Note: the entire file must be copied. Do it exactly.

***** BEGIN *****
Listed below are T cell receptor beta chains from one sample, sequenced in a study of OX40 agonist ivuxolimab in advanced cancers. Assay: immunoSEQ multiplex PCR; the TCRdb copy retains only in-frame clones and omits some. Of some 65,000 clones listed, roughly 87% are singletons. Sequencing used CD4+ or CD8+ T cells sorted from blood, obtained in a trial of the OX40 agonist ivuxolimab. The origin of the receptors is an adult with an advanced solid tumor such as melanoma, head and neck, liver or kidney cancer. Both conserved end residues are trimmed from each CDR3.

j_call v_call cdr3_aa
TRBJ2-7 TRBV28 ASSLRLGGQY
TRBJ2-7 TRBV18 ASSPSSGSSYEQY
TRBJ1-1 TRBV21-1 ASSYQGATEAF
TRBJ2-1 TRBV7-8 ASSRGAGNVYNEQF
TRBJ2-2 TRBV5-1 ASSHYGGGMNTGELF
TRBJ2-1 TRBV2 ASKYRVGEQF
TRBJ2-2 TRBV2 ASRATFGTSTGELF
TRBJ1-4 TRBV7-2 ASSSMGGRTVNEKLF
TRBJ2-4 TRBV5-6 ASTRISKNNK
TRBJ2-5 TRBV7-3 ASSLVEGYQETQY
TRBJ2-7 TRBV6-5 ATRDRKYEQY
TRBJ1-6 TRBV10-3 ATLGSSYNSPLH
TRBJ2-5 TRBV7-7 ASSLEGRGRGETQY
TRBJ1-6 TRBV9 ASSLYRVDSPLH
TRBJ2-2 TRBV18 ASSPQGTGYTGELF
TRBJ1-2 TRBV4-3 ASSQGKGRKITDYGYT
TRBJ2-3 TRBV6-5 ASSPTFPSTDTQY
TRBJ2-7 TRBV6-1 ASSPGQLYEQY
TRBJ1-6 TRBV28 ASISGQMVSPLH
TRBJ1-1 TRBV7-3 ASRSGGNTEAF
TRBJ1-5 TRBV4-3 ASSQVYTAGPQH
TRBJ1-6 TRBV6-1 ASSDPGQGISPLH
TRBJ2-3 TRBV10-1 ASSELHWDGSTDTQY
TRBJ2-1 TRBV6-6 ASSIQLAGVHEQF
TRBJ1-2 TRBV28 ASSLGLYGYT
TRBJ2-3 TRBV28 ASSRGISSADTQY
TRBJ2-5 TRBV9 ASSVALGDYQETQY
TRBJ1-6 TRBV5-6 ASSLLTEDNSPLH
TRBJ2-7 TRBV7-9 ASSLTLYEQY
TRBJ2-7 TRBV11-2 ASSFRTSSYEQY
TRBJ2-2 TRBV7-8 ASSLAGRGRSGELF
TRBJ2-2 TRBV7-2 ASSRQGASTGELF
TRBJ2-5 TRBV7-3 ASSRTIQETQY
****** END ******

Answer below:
Listed below are T cell receptor beta chains from one sample, sequenced in a study of OX40 agonist ivuxolimab in advanced cancers. Assay: immunoSEQ multiplex PCR; the TCRdb copy retains only in-frame clones and omits some. Of some 65,000 clones listed, roughly 87% are singletons. Sequencing used CD4+ or CD8+ T cells sorted from blood, obtained in a trial of the OX40 agonist ivuxolimab. The origin of the receptors is an adult with an advanced solid tumor such as melanoma, head and neck, liver or kidney cancer. Both conserved end residues are trimmed from each CDR3.

j_call v_call cdr3_aa
TRBJ2-7 TRBV28 ASSLRLGGQY
TRBJ2-7 TRBV18 ASSPSSGSSYEQY
TRBJ1-1 TRBV21-1 ASSYQGATEAF
TRBJ2-1 TRBV7-8 ASSRGAGNVYNEQF
TRBJ2-2 TRBV5-1 ASSHYGGGMNTGELF
TRBJ2-1 TRBV2 ASKYRVGEQF
TRBJ2-2 TRBV2 ASRATFGTSTGELF
TRBJ1-4 TRBV7-2 ASSSMGGRTVNEKLF
TRBJ2-4 TRBV5-6 ASTRISKNNK
TRBJ2-5 TRBV7-3 ASSLVEGYQETQY
TRBJ2-7 TRBV6-5 ATRDRKYEQY
TRBJ1-6 TRBV10-3 ATLGSSYNSPLH
TRBJ2-5 TRBV7-7 ASSLEGRGRGETQY
TRBJ1-6 TRBV9 ASSLYRVDSPLH
TRBJ2-2 TRBV18 ASSPQGTGYTGELF
TRBJ1-2 TRBV4-3 ASSQGKGRKITDYGYT
TRBJ2-3 TRBV6-5 ASSPTFPSTDTQY
TRBJ2-7 TRBV6-1 ASSPGQLYEQY
TRBJ1-6 TRBV28 ASISGQMVSPLH
TRBJ1-1 TRBV7-3 ASRSGGNTEAF
TRBJ1-5 TRBV4-3 ASSQVYTAGPQH
TRBJ1-6 TRBV6-1 ASSDPGQGISPLH
TRBJ2-3 TRBV10-1 ASSELHWDGSTDTQY
TRBJ2-1 TRBV6-6 ASSIQLAGVHEQF
TRBJ1-2 TRBV28 ASSLGLYGYT
TRBJ2-3 TRBV28 ASSRGISSADTQY
TRBJ2-5 TRBV9 ASSVALGDYQETQY
TRBJ1-6 TRBV5-6 ASSLLTEDNSPLH
TRBJ2-7 TRBV7-9 ASSLTLYEQY
TRBJ2-7 TRBV11-2 ASSFRTSSYEQY
TRBJ2-2 TRBV7-8 ASSLAGRGRSGELF
TRBJ2-2 TRBV7-2 ASSRQGASTGELF
TRBJ2-5 TRBV7-3 ASSRTIQETQY